The Keystone XLB-3 (originally built under the Huff-Daland name) was a prototype bomber biplane developed in the United States in the late 1920s. It was a twin-engine development of the single-engine LB-1, brought about by a change in policy by the USAAC.
The shift from a nose-mounted engine to engines mounted in nacelles on the lower wing created an opportunity to provide stations for two extra crewmembers: a bombardier and a nose-gunner, bringing the total to five. The LB-1's single tailfin and rudder was augmented by an extra rudder either side of it.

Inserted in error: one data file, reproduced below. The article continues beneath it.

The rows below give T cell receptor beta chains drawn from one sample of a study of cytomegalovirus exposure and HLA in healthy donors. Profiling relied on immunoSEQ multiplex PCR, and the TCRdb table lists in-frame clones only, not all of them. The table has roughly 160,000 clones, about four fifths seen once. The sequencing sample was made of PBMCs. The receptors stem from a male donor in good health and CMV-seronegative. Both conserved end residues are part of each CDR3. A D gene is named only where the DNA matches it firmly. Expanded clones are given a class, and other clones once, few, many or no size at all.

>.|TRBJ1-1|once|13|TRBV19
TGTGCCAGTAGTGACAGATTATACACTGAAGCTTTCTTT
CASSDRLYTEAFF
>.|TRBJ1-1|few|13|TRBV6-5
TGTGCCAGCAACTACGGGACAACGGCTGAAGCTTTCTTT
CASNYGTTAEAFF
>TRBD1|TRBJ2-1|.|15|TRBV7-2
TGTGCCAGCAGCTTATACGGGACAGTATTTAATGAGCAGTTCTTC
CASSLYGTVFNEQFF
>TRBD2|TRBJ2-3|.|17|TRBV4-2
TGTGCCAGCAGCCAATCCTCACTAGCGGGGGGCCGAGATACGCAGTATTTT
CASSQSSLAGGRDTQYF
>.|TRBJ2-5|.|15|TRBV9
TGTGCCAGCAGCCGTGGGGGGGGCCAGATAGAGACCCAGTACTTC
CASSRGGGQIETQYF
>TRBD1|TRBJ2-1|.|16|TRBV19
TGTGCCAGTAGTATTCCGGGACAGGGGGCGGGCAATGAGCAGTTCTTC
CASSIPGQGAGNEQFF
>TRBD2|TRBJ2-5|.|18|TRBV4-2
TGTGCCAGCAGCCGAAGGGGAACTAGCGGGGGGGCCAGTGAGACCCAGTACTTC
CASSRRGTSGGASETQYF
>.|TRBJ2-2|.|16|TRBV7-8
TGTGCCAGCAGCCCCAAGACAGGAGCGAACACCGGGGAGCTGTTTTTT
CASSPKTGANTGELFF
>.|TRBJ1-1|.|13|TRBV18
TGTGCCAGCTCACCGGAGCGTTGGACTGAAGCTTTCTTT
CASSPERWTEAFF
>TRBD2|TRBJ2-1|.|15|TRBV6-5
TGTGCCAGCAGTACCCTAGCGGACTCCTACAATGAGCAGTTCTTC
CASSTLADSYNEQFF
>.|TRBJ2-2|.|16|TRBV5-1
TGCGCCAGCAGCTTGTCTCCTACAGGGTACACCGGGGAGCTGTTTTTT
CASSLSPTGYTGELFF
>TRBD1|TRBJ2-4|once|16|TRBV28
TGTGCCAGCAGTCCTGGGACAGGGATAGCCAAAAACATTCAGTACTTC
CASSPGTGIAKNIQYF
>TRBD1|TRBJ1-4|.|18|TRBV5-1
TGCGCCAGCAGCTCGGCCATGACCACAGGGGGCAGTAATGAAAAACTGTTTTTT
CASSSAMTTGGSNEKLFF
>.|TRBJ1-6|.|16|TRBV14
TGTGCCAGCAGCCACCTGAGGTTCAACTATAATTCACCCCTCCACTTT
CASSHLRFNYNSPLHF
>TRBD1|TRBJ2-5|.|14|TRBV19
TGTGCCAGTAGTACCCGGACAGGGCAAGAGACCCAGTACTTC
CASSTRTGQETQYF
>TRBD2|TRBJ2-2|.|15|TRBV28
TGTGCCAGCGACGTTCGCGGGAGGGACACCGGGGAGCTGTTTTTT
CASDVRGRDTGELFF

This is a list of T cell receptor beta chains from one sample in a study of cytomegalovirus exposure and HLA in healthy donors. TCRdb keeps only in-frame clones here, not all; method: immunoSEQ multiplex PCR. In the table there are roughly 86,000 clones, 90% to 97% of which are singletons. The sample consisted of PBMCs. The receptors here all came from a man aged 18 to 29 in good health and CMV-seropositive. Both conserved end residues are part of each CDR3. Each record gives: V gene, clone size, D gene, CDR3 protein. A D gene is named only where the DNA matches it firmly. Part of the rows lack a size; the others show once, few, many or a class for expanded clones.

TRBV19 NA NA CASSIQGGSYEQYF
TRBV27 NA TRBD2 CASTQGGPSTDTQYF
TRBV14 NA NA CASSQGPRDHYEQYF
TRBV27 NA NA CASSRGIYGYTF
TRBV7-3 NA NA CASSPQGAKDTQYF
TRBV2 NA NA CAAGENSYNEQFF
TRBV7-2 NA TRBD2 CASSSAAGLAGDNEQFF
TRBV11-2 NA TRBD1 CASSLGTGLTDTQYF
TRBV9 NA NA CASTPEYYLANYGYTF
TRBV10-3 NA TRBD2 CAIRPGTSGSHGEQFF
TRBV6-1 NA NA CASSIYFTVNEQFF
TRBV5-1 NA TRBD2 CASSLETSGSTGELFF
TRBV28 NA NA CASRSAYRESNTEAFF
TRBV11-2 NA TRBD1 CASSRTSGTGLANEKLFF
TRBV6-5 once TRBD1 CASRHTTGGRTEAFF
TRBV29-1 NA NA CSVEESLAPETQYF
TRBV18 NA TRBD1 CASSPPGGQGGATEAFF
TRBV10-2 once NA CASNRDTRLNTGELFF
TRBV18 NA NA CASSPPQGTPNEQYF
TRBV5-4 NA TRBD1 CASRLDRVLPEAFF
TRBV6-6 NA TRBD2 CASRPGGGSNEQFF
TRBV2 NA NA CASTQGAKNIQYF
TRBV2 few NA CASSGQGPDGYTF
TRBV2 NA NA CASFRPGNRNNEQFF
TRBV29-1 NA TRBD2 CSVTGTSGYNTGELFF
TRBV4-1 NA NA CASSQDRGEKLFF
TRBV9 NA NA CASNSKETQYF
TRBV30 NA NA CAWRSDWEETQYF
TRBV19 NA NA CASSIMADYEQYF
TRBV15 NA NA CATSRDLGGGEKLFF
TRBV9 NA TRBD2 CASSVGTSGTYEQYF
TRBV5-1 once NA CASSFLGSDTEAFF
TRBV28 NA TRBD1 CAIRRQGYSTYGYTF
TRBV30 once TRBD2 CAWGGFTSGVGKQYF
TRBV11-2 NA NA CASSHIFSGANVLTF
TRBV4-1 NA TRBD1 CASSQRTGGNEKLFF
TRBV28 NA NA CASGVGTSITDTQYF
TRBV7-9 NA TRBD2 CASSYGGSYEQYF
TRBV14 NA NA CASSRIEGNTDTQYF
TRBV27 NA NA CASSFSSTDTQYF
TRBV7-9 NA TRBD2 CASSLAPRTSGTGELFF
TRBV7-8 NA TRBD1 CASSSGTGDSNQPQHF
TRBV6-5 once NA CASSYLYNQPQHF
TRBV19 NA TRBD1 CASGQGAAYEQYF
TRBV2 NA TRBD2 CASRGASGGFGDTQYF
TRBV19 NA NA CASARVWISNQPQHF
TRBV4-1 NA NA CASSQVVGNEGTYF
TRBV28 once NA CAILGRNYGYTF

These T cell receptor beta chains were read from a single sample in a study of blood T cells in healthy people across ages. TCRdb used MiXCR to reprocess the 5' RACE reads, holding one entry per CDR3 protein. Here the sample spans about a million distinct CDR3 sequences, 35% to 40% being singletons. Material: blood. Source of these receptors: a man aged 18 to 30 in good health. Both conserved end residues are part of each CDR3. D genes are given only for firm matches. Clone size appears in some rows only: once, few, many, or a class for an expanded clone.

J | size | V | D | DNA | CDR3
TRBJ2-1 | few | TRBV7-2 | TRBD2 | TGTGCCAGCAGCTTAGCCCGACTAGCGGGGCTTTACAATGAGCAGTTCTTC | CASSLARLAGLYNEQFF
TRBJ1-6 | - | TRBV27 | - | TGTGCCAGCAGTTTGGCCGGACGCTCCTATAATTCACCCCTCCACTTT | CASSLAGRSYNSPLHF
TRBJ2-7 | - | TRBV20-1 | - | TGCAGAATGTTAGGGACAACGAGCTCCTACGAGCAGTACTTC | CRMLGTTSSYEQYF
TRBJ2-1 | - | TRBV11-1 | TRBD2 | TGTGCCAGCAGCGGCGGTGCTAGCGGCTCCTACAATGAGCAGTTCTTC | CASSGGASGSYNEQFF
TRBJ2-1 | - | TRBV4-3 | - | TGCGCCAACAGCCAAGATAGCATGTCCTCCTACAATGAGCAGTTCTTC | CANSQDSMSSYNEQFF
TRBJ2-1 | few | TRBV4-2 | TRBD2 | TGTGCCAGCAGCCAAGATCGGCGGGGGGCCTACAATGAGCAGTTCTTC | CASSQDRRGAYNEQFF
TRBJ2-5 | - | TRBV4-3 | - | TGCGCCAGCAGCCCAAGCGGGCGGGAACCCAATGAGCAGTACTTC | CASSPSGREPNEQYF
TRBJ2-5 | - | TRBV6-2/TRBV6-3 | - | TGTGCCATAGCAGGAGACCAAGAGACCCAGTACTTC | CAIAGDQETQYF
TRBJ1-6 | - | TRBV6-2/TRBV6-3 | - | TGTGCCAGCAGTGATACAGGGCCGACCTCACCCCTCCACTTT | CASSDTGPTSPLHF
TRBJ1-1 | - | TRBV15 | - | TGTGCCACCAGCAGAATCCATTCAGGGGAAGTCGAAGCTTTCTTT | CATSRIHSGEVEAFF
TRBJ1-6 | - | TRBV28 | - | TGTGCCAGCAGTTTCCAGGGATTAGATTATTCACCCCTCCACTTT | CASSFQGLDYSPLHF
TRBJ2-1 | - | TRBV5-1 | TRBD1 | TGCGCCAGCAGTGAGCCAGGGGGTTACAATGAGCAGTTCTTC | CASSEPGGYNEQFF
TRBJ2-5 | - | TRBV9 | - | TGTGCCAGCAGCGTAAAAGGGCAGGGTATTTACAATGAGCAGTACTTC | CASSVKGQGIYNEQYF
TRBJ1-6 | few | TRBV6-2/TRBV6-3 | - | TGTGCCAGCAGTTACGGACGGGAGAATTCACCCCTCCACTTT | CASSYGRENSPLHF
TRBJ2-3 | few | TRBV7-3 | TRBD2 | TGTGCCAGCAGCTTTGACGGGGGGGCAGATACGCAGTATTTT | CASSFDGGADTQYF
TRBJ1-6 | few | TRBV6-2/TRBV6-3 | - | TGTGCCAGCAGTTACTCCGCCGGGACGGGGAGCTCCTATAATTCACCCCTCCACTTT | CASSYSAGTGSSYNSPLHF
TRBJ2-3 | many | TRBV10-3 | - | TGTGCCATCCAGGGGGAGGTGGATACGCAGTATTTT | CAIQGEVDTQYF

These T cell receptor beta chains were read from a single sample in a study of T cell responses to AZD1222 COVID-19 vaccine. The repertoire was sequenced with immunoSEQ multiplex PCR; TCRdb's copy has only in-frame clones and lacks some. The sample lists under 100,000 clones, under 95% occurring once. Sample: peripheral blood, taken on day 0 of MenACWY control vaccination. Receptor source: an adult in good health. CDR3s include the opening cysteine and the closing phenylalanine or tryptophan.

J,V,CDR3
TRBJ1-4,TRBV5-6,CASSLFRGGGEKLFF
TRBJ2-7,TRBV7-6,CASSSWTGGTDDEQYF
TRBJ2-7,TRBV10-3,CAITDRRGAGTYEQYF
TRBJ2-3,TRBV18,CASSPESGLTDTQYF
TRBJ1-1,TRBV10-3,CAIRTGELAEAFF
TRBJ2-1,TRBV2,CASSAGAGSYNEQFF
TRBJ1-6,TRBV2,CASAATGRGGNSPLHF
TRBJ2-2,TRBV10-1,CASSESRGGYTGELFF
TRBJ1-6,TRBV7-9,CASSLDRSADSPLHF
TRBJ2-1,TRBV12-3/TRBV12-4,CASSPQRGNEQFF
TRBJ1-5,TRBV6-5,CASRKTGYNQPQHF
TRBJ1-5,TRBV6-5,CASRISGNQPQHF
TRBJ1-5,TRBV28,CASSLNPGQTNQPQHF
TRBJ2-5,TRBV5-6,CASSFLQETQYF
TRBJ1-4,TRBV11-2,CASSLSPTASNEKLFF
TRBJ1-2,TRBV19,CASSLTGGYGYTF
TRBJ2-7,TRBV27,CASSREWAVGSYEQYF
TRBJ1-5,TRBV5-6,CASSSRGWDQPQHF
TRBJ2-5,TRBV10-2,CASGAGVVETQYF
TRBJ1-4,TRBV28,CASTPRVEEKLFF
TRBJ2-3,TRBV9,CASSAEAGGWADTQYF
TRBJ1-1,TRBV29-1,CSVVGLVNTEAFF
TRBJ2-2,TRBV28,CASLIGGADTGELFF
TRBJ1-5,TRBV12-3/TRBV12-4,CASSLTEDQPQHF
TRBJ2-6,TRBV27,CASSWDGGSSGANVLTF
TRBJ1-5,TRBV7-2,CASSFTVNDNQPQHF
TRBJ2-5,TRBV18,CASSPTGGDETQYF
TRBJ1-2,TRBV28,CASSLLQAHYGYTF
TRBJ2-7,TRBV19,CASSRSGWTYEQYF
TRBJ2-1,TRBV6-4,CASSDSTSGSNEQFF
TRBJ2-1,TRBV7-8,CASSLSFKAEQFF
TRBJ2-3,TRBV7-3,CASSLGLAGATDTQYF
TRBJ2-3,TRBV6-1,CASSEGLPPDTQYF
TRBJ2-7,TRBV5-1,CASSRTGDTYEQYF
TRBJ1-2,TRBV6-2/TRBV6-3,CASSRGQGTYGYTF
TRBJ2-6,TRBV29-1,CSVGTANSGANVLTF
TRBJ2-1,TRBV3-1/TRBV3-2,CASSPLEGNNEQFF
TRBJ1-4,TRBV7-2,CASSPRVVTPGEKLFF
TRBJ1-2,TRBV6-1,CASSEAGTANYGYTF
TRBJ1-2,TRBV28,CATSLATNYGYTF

A single prototype was constructed, and delivered to the USAAC for evaluation at the end of 1927. Evaluation, however, showed that performance was actually inferior to that of the single-engine LB-1. The decision was taken to change the XLB-3's water-cooled Liberty engines for air-cooled radials, at which point it was redesignated XLB-3A. With performance still unsatisfactory, development was abandoned in favor of a parallel design, the LB-5.